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The Dow has had a triple-digit move every day in December, and it has lost 280 points, or 1.6 percent since this week began. U.S. crude futures, as of Tuesday's settle, lost 11 percent since OPEC Friday raised its output quota and left its market-based pricing policy in place. The sell-off in crude has weighed on other commodities as well as stocks.
Since Dec. 1, oil is down about 10.4 percent, while the S&P is off 1.9 percent, but without energy stocks it would be down 1.2 percent, according to S&P/Capital IQ.
Analysts had expected this week to be relatively quiet with traders awaiting the Fed's rate decision next week. The Fed is expected to raise its fed funds target rate by 0.25 percent, in the first rate hike in nine years.
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"I wouldn't have thought we'd have seen much directionally in advance of the Fed meeting. It's all but certain the Fed is going to move off the zero bound. Just what is going to accompany that announcement, we don't know. That much uncertainty I would have thought would have been enough to keep investors sitting on their hands," said Mark Luschini, chief investment strategist at Janney Montgomery.
Already, traders have moved past speculating about the Fed's first rate hike, and are gaming when the next one will be. The Fed's economic and interest rate forecasts should provide some clues when they are released with the Fed decision Dec. 16.
"I think the waiting for Fed game is clearly an overarching theme for the next week and between now and then, it's oil and some mid-level data points that will be interesting but not going to do anything to dissuade what the Fed policy will be," Luschini said.
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Data expected Wednesday includes wholesale trade at 10 a.m. The Treasury auctions $21 billion in reopened 10-year notes at 1 p.m. ET.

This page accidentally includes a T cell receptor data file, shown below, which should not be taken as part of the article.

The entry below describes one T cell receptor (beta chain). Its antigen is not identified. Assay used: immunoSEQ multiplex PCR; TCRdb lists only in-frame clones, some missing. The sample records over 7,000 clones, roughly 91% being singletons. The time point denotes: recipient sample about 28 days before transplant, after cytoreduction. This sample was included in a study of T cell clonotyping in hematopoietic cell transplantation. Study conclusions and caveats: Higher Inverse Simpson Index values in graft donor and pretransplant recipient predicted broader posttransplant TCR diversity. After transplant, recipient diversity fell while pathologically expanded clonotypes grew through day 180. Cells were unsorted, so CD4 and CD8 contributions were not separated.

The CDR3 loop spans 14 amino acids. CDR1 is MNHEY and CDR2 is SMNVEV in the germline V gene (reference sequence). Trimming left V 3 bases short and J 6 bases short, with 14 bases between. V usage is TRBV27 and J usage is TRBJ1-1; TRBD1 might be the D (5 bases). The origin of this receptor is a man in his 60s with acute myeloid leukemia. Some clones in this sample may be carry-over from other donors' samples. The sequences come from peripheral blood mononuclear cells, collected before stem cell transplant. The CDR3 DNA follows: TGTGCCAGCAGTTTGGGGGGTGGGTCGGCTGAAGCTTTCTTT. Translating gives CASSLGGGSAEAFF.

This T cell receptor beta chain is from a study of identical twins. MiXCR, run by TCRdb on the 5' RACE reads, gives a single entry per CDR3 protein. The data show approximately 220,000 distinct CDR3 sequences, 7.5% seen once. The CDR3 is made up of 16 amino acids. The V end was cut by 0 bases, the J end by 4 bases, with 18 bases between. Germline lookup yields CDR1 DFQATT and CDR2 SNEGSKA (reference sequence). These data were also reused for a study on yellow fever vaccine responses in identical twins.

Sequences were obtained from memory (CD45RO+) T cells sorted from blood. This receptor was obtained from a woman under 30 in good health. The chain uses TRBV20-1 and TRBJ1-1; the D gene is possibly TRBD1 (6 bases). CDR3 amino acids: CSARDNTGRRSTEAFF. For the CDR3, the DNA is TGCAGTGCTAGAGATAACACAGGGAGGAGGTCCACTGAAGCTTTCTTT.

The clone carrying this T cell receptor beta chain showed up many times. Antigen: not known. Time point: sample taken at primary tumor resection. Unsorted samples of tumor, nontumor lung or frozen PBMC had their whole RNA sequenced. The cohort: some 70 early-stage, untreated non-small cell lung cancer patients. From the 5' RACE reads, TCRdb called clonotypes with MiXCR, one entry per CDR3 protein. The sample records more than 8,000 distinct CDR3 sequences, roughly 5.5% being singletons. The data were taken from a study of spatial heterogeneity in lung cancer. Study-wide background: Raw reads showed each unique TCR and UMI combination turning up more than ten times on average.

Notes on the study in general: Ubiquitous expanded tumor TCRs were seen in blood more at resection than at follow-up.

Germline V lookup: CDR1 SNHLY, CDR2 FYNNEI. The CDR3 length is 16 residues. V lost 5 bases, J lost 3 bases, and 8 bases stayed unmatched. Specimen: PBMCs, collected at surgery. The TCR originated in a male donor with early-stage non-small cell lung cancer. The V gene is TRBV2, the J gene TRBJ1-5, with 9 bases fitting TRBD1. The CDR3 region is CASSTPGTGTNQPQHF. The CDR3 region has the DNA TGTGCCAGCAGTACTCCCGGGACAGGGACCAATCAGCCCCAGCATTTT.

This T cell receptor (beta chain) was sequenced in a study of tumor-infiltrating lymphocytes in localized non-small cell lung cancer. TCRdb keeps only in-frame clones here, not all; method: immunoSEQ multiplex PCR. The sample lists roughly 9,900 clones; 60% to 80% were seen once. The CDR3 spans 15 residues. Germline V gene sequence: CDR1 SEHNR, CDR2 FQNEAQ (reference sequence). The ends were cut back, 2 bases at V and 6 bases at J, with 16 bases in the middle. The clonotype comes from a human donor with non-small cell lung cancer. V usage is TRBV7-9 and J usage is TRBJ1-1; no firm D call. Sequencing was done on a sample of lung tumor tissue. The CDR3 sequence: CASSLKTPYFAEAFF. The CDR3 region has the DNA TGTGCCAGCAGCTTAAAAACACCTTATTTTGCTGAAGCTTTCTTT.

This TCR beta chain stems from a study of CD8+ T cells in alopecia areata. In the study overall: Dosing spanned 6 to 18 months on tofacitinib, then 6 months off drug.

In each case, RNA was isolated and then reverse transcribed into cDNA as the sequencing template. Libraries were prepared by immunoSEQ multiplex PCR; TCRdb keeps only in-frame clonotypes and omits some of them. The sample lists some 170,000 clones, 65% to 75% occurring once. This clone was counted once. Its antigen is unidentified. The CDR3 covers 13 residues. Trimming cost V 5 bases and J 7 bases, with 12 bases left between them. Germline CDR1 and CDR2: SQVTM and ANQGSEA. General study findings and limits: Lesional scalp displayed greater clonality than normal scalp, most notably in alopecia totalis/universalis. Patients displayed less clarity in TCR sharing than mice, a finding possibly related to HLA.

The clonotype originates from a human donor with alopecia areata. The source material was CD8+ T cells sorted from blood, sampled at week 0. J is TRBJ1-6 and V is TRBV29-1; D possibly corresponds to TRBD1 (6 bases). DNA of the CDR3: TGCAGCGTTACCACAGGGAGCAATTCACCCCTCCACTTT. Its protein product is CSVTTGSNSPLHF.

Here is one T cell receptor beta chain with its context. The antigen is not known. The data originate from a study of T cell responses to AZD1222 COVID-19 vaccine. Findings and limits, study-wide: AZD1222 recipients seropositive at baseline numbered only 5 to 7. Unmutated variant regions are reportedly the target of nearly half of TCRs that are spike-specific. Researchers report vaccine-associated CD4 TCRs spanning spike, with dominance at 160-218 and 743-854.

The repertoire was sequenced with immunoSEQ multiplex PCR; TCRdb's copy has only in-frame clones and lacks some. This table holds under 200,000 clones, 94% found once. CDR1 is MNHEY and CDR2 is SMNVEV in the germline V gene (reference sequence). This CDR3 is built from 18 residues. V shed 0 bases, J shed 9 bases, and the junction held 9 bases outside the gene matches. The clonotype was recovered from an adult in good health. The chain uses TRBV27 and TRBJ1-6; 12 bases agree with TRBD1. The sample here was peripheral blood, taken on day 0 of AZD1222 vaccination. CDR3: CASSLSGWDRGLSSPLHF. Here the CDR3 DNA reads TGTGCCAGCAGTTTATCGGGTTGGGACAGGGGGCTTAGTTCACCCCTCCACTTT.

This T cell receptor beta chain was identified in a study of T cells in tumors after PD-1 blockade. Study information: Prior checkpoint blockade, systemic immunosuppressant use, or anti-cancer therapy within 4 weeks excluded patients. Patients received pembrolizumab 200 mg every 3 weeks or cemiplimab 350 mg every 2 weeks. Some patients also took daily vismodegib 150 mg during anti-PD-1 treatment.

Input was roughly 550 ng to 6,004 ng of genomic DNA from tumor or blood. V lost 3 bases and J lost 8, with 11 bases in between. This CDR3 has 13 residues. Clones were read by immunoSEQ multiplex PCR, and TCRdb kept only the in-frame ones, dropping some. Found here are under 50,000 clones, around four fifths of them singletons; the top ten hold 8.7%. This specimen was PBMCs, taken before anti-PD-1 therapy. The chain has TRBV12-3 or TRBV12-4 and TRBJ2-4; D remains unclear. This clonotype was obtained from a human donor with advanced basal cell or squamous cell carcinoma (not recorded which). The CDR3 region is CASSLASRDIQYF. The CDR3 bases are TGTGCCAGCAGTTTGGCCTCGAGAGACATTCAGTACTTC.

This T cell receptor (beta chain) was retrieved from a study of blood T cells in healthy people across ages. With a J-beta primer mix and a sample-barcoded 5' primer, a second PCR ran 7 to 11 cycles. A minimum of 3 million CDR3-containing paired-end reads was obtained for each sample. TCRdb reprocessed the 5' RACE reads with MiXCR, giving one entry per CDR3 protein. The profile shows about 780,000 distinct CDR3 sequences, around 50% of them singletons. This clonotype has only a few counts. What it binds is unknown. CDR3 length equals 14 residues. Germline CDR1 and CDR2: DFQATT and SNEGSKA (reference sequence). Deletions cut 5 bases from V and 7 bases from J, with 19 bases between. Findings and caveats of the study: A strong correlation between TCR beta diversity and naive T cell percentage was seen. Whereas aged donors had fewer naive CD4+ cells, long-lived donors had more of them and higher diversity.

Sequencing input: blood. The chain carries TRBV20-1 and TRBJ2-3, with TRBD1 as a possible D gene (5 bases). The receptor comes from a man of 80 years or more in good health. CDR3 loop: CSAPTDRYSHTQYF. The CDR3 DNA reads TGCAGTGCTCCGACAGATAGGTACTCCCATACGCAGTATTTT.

But traders in all markets will be watching the reaction to the oil inventory data. West Texas Intermediate futures for January settled slightly lower Tuesday at $37.51 after dipping to $36.64 earlier. Brent, the international bench mark fell to $40.26 per barrel.
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"There was some suspicion — not necessarily one we shared — that the oil market was trying to hammer out a rough bottom around $40 a barrel. Obviously with the meeting in Vienna, we found that wasn't the case," said Luschini.
John Kilduff of Again Capital said that after the API data, he now expects a build of 300,000 or 400,000 barrels. The API reported that supplies fell by 1.9 million barrels for the week ending Dec. 4, while analysts had expected a build. That sent oil slightly higher in late trading.
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"We're due for a correction or short covering rally anyway," said Kilduff. He previously had expected a build of 1.3 million, before the API data. "It will still be up, just not as much as I was thinking."
There are a few earnings Wednesday, including Lululemon Athletica, Vera Bradley and Korn/Ferry before the bell. Men's Wearhouse reports after the market close.
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